The Costa Blanca, or “white coast,” means more than 200 kilometers of coastline. But actually, the white coast is mostly blue: the region has the largest number of blue flags in Europe. That recognition indicates the quality of water, sand and facilities. Not for nothing do many experts consider the beaches of the Costa Blanca to be the most beautiful in the Mediterranean. Add to that 320 sunny days a year and you realize: not going to the beach here is like going on vacation to Italy without eating pizza. You can, do as you please, but you will have missed some things.
In any case, there is plenty of choice. The Costa Blanca has more than 170 beaches. And these offer something for everyone. Some are made of sand, others of pebbles. Some are miles long, others are hidden in secret coves, behind natural sand dunes or under impressive cliffs. Sometimes, as a beachgoer, you seem to be in the middle of nature; at other times, you have to stagger just two feet through loose sand to get your tub of mojito filled. Some beaches are surrounded by pine forests, others show off bang in the city and have all the amenities.
A mountain range dominates the north of the Costa Blanca. Result: many natural parks and hidden coves, not always easy to reach but worth the effort if you prefer not to lay your head down two inches from your neighbor’s feet. Although you will find equally sandy beaches and good infrastructure, as in Dénia, Jávea, Calpe and Altea. The center of the Costa Blanca is flatter and therefore has more endless fine sandy beaches. Here you will find the most tourists, especially in Benidorm, Villajoyosa and Alicante. The south is also touristy, which is especially evident in Torrevieja and Santa Pola. Here, beautiful beaches are equally never far away.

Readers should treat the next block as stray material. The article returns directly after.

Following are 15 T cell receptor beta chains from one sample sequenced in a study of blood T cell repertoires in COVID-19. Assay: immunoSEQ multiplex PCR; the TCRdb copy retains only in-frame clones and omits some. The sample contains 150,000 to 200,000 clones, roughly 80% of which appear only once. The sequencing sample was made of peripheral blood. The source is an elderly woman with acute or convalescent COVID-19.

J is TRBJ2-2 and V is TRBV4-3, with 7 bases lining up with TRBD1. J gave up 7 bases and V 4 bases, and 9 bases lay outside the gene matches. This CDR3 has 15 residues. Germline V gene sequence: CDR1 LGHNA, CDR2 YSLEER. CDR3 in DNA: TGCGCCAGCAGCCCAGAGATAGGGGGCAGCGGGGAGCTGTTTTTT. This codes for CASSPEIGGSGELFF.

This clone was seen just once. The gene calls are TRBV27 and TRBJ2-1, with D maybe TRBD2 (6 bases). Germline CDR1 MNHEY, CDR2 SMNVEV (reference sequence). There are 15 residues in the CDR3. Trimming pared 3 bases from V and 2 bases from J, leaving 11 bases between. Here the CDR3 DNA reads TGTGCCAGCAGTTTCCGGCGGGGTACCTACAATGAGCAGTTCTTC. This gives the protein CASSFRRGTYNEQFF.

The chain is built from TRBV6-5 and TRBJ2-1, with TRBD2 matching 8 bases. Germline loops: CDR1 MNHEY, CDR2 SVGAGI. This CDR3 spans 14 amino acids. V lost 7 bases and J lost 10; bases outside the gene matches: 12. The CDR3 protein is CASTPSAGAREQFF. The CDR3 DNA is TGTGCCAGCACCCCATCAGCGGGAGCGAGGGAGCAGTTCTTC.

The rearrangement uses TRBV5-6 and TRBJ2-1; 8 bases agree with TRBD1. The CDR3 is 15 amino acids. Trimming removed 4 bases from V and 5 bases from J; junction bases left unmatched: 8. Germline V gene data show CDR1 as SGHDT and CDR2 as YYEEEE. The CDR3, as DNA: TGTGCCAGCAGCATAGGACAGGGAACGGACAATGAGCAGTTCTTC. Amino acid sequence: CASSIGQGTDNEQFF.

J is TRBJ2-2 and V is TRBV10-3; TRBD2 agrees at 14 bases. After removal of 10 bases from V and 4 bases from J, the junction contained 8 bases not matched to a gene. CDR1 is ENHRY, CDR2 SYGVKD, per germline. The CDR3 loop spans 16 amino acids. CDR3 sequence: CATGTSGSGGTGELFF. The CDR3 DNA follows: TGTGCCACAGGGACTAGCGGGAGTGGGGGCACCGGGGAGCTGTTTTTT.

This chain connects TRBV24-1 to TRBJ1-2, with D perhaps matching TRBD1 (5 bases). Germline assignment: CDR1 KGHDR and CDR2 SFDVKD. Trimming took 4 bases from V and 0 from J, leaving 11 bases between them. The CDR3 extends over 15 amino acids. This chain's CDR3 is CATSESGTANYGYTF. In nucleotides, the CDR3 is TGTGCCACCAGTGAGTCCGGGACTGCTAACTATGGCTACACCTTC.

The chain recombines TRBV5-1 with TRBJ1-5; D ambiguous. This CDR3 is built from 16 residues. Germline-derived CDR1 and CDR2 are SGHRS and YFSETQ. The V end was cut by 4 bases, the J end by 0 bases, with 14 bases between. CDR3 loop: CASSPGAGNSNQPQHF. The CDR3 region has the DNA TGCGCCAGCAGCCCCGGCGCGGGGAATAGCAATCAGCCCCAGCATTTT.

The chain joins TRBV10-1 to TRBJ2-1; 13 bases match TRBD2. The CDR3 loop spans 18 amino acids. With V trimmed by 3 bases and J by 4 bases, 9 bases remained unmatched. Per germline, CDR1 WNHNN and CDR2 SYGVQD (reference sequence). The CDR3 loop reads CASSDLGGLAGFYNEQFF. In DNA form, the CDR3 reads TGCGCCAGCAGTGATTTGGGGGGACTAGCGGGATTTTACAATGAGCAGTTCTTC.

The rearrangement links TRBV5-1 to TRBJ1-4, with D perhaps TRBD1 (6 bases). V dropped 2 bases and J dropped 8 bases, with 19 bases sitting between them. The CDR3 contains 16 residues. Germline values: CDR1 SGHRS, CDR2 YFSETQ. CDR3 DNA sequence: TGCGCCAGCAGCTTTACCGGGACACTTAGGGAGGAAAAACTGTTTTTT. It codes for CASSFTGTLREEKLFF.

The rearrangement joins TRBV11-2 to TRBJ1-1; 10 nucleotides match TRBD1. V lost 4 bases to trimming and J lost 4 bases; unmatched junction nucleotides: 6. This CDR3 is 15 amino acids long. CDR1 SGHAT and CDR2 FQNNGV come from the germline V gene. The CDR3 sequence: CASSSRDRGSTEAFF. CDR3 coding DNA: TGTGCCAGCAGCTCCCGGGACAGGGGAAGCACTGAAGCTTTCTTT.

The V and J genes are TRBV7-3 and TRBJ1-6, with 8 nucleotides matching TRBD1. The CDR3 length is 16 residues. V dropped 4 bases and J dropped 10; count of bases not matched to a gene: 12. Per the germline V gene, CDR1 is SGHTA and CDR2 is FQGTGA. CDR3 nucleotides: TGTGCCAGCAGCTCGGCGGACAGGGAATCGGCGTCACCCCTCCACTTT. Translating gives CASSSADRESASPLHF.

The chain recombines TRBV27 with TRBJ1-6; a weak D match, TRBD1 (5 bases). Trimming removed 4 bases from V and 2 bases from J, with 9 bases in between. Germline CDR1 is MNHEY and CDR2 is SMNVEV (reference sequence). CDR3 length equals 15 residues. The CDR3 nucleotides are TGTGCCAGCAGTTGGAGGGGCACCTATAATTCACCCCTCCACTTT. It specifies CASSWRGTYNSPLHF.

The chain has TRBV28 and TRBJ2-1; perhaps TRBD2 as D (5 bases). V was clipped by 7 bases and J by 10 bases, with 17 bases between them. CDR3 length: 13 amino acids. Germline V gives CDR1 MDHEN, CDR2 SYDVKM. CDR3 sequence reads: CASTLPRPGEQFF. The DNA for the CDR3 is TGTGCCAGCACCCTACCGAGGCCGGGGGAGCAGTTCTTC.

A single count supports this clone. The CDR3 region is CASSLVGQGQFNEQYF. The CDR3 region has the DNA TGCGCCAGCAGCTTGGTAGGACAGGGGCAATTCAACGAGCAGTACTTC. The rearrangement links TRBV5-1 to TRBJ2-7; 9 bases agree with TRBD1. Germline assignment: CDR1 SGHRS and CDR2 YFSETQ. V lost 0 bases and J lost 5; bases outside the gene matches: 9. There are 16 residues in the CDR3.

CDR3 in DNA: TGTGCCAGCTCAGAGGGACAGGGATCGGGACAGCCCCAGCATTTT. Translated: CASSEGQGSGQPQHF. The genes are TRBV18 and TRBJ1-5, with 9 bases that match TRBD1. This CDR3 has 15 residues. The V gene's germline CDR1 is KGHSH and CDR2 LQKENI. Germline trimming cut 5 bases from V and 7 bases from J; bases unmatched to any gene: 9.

Let your choice depend on your own preferences. For those who can no longer see the sand through the forest, we are happy to give them a boost:
For families: Playa de Levante (Benidorm)